There continue to be oil and other fuel spills and contamination everywhere. It’s not that we do not want the oil, we need the energy for our economy. Care must be taken so that we minimize our impact. This care also takes the form of care for ourselves. The seafood and specifically the fish that we eat can get contaminated. Oil and other fuels contamination can come even when and where you least expect it. Who would have ever guest that a cruse ship would have run aground just off a small island in the Mediterranean close to Italy. Fish are generally mobile; sometimes they can avoid the contamination. When the fish is really contaminated it’s easy to see, they are coated in the oil and probably swim funny. When there just enough oil to get into the body you will not know it’s there without testing. PAHs do get metabolized in the meat but the speed of that depends on the species and there will be parts that the toxins will not be removed. Ensuring that oysters and now fish are free of this type of contamination prior to human consumption minimizes our exposure to these toxins through ingestion.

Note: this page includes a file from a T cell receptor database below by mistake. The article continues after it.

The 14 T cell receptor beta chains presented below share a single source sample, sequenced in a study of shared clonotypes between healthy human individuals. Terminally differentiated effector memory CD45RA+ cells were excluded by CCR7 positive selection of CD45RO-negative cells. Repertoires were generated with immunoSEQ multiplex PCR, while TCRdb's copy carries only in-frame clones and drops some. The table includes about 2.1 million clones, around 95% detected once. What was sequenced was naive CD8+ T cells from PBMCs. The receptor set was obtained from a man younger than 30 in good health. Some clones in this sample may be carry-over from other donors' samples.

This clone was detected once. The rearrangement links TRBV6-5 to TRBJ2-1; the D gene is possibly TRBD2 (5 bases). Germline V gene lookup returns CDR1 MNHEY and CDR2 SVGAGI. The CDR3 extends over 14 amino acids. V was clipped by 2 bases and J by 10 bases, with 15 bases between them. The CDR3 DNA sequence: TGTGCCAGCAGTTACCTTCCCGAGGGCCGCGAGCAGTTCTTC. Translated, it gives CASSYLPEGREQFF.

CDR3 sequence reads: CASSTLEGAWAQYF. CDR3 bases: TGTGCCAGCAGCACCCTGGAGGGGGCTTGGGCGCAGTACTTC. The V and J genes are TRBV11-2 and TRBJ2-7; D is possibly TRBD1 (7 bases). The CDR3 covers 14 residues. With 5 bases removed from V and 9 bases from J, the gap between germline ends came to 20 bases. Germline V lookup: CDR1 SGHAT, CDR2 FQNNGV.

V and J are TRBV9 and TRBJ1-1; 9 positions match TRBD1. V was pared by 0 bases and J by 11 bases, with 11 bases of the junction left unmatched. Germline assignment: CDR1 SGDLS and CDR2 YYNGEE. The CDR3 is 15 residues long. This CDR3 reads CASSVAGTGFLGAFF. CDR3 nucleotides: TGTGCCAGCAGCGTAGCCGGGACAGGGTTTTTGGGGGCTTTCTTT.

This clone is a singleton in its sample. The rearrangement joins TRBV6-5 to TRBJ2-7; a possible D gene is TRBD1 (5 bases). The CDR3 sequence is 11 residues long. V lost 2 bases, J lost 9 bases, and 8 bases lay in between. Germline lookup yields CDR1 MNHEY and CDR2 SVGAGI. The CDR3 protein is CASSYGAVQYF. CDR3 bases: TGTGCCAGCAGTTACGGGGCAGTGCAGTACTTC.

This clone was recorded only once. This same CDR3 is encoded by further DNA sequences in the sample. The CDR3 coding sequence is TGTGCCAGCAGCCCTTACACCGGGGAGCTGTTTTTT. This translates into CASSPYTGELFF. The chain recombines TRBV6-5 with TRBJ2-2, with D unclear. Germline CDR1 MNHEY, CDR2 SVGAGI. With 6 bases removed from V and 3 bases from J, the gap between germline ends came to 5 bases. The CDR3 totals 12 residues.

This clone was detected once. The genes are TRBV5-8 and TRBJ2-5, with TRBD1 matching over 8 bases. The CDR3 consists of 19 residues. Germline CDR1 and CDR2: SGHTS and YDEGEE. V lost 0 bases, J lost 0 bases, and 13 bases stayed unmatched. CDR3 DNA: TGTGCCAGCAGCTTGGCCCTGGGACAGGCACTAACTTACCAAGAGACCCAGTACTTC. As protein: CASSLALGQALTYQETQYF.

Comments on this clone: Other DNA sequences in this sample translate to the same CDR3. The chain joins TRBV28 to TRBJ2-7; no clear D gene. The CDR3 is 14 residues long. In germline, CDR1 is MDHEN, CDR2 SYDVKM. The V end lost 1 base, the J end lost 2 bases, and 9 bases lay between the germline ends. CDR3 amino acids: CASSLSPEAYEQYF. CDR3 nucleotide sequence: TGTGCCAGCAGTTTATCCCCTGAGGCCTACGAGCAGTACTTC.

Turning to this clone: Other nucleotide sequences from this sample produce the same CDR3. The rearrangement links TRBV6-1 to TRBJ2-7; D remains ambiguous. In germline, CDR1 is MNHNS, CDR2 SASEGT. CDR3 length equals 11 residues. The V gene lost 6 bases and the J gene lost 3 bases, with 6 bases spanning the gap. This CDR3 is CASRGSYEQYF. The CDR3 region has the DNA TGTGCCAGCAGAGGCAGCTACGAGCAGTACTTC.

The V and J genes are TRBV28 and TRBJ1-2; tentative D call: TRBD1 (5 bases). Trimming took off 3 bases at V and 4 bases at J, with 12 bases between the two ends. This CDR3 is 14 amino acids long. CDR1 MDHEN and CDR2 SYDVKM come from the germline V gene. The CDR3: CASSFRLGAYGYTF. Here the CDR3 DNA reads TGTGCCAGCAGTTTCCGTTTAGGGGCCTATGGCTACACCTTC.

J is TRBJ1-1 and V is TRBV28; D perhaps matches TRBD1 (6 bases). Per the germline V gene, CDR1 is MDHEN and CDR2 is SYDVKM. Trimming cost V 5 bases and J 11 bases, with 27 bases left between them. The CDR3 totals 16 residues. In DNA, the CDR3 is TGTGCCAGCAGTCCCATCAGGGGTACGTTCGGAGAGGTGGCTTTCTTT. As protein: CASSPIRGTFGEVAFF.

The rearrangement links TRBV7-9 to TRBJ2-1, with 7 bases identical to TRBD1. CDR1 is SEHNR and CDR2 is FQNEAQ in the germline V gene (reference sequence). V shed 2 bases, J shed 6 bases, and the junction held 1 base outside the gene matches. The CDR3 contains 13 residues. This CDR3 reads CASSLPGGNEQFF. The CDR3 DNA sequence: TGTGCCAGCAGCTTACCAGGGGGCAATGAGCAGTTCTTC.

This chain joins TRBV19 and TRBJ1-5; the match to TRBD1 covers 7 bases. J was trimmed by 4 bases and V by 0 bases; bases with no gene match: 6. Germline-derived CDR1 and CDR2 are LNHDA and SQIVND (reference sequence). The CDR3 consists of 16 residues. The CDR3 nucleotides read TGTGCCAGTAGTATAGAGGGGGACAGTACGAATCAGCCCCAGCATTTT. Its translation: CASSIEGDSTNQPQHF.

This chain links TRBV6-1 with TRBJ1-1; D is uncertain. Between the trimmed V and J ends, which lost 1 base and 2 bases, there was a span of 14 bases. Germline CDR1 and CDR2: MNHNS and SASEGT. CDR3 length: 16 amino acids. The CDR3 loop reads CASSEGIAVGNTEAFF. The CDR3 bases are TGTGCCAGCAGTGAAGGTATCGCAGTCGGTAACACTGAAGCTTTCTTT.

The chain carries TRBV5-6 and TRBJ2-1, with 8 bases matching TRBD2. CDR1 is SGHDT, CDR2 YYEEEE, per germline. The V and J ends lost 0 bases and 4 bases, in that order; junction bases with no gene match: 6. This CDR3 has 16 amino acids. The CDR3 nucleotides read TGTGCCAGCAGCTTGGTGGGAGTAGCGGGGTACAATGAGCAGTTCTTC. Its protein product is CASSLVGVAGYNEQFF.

This method can be applied to fish to detect the presence of aliphatic hydrocarbons and PAH contamination from crude oil. From the profile using GC-MS/MS, the method can be used to characterize the source of contamination. The method can give a semi-quantitative indication of whether levels of PAHs exceed safety limits for human consumption of oysters. A liquid extraction of fish with hexane, followed by a clean-up on a silica-SPE-cartridge is used. The sample is fortified with appropriate labeled internal standards and analyzed by simultaneous GC-MS/MS using a TSQ Quantum XLS. Aliphatic hydrocarbons and PAHs of food safety significance are measured and compared with the profile from crude oil collected from the Gulf of Mexico in late May 2010.
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Accuracy was demonstrated by analysis of a smoked fish proficiency test material (FAPAS T0642) which had assigned values for the significant PAHs. After following the full extraction and cleanup procedure, the FAPAS sample was analyzed by GC-MS/MS and the results are given in the application note. Average recoveries of B(a)A, B(a)F, B(a)P, I(1,2,3-c,d)P and B(g,h,i)P were 101, 96, 97, 116, and 94% respectively. The accuracy of the method for the critical PAHs in fish was demonstrated. Accuracy was also demonstrated by analysis of a blank fish spiked with a solution of NIST crude oil containing certified levels of PAHs. Following the full extraction and cleanup procedure, samples were analyzed by GC-MS/MS and the results are provided in the application note. Average recoveries of B(a)A, B(a)P, I(1,2,3-c,d)P and B(g,h,i)P were 1.7, 112, 82, and 112% respectively.
Download the application note here; PAH in Fish